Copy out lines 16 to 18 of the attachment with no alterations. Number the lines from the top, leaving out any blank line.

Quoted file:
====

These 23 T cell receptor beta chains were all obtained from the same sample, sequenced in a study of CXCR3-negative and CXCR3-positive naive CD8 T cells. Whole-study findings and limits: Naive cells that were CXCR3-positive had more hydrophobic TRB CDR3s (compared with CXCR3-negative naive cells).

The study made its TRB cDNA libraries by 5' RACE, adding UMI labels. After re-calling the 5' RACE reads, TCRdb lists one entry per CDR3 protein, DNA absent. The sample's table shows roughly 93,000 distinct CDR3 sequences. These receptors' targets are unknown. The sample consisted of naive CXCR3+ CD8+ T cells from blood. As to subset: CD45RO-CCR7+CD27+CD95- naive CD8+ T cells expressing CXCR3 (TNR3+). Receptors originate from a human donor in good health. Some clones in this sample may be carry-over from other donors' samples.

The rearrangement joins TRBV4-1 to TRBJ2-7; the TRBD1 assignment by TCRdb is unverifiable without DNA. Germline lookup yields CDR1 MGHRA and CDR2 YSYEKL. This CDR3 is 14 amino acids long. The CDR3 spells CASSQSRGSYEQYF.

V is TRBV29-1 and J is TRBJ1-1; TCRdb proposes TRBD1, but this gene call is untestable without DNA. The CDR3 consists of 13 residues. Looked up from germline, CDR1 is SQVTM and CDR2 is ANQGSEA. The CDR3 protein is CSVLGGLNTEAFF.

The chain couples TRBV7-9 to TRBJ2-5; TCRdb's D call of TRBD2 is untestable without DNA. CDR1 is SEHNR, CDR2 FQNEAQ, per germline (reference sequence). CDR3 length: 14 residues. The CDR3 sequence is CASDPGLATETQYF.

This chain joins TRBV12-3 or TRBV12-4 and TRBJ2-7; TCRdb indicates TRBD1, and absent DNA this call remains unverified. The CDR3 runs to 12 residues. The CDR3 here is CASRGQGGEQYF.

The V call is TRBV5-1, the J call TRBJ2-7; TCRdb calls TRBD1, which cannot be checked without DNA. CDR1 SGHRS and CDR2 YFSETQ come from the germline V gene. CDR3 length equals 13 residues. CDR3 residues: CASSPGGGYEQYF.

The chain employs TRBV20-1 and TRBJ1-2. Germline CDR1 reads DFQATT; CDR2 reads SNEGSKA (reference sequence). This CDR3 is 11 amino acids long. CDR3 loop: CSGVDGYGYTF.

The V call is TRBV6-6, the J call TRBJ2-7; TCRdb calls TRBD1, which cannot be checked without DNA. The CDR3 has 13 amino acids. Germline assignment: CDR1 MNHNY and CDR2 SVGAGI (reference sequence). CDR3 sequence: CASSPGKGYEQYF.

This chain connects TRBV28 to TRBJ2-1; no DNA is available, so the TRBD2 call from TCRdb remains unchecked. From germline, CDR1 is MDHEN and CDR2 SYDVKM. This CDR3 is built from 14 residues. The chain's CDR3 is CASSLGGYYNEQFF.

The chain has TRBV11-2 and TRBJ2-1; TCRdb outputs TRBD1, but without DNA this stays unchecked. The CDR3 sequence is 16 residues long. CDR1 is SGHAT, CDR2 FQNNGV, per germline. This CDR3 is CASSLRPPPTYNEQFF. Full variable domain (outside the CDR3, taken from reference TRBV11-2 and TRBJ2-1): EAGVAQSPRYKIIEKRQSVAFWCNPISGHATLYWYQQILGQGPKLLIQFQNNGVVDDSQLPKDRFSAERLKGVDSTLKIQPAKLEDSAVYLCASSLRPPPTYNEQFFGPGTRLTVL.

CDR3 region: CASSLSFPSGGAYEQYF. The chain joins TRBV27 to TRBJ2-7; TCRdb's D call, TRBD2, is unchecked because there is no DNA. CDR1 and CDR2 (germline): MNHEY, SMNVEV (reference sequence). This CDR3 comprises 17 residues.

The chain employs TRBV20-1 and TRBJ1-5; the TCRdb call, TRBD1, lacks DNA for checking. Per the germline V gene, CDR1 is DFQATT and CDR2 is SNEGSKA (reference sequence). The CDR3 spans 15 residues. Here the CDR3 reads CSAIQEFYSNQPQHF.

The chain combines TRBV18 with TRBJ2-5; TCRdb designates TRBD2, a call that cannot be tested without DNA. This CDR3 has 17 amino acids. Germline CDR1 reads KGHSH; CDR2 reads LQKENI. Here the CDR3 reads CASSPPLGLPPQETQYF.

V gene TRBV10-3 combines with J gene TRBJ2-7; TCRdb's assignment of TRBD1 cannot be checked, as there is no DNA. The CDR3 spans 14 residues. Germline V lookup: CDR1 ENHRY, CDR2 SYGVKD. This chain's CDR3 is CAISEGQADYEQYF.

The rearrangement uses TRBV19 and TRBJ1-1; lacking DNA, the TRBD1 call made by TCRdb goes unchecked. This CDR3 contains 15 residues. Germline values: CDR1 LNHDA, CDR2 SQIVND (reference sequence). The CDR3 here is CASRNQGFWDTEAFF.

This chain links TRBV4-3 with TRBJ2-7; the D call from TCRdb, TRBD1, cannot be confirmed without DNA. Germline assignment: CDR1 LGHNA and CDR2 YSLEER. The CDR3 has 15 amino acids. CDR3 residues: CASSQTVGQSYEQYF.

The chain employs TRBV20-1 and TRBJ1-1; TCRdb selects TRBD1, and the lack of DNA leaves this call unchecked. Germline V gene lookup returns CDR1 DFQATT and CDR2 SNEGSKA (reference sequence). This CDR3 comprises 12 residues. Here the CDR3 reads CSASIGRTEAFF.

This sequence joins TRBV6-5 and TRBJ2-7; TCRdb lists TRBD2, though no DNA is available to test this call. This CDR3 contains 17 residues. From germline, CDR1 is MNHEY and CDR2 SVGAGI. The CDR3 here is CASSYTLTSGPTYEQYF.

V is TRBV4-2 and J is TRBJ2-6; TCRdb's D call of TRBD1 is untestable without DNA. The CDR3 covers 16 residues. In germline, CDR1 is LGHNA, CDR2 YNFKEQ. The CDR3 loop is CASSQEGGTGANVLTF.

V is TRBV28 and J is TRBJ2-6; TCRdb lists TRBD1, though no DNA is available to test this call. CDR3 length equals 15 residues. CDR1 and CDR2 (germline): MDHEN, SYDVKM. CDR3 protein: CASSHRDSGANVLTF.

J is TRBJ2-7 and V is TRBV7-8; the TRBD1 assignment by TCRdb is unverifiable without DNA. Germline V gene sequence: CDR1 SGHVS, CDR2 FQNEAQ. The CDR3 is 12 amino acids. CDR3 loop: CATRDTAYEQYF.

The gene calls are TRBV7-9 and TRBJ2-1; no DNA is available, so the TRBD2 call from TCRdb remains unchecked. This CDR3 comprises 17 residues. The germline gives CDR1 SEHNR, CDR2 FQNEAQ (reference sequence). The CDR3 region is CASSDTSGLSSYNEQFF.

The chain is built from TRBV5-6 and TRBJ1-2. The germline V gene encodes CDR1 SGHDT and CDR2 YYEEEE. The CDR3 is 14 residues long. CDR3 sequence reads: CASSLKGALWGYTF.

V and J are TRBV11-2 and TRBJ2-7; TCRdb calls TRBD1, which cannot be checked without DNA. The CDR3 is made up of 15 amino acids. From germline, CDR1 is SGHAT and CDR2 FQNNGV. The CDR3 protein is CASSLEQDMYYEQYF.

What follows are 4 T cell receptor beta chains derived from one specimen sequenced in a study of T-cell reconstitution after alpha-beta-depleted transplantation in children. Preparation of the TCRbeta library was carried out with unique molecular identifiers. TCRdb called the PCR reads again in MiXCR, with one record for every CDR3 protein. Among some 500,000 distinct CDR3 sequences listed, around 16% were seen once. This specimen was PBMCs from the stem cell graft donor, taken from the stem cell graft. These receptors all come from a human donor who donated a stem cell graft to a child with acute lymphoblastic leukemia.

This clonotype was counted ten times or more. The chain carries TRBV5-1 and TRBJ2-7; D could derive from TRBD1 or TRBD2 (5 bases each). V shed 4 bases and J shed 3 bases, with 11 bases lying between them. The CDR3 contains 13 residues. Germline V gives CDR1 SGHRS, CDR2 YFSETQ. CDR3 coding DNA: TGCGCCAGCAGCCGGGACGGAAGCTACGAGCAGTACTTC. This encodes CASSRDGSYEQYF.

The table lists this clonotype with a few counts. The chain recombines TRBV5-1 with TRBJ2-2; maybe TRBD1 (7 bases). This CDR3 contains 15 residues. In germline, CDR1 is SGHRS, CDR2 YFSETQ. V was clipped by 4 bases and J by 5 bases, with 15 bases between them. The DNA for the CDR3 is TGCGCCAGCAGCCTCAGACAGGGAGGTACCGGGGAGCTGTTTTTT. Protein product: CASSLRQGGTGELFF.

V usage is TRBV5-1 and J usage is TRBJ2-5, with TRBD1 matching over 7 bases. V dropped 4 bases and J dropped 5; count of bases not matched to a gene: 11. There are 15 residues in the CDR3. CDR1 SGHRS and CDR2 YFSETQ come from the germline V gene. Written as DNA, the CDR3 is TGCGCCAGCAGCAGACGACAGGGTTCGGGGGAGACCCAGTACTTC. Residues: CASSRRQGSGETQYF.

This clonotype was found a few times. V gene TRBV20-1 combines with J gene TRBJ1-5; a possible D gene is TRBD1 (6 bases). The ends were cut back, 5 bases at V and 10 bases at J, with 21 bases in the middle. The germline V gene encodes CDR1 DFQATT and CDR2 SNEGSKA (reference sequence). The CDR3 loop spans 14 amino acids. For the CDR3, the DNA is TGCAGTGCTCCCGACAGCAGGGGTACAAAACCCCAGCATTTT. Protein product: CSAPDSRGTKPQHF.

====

The rearrangement uses TRBV19 and TRBJ1-1; lacking DNA, the TRBD1 call made by TCRdb goes unchecked. This CDR3 contains 15 residues. Germline values: CDR1 LNHDA, CDR2 SQIVND (reference sequence). The CDR3 here is CASRNQGFWDTEAFF.

This chain links TRBV4-3 with TRBJ2-7; the D call from TCRdb, TRBD1, cannot be confirmed without DNA. Germline assignment: CDR1 LGHNA and CDR2 YSLEER. The CDR3 has 15 amino acids. CDR3 residues: CASSQTVGQSYEQYF.

The chain employs TRBV20-1 and TRBJ1-1; TCRdb selects TRBD1, and the lack of DNA leaves this call unchecked. Germline V gene lookup returns CDR1 DFQATT and CDR2 SNEGSKA (reference sequence). This CDR3 comprises 12 residues. Here the CDR3 reads CSASIGRTEAFF.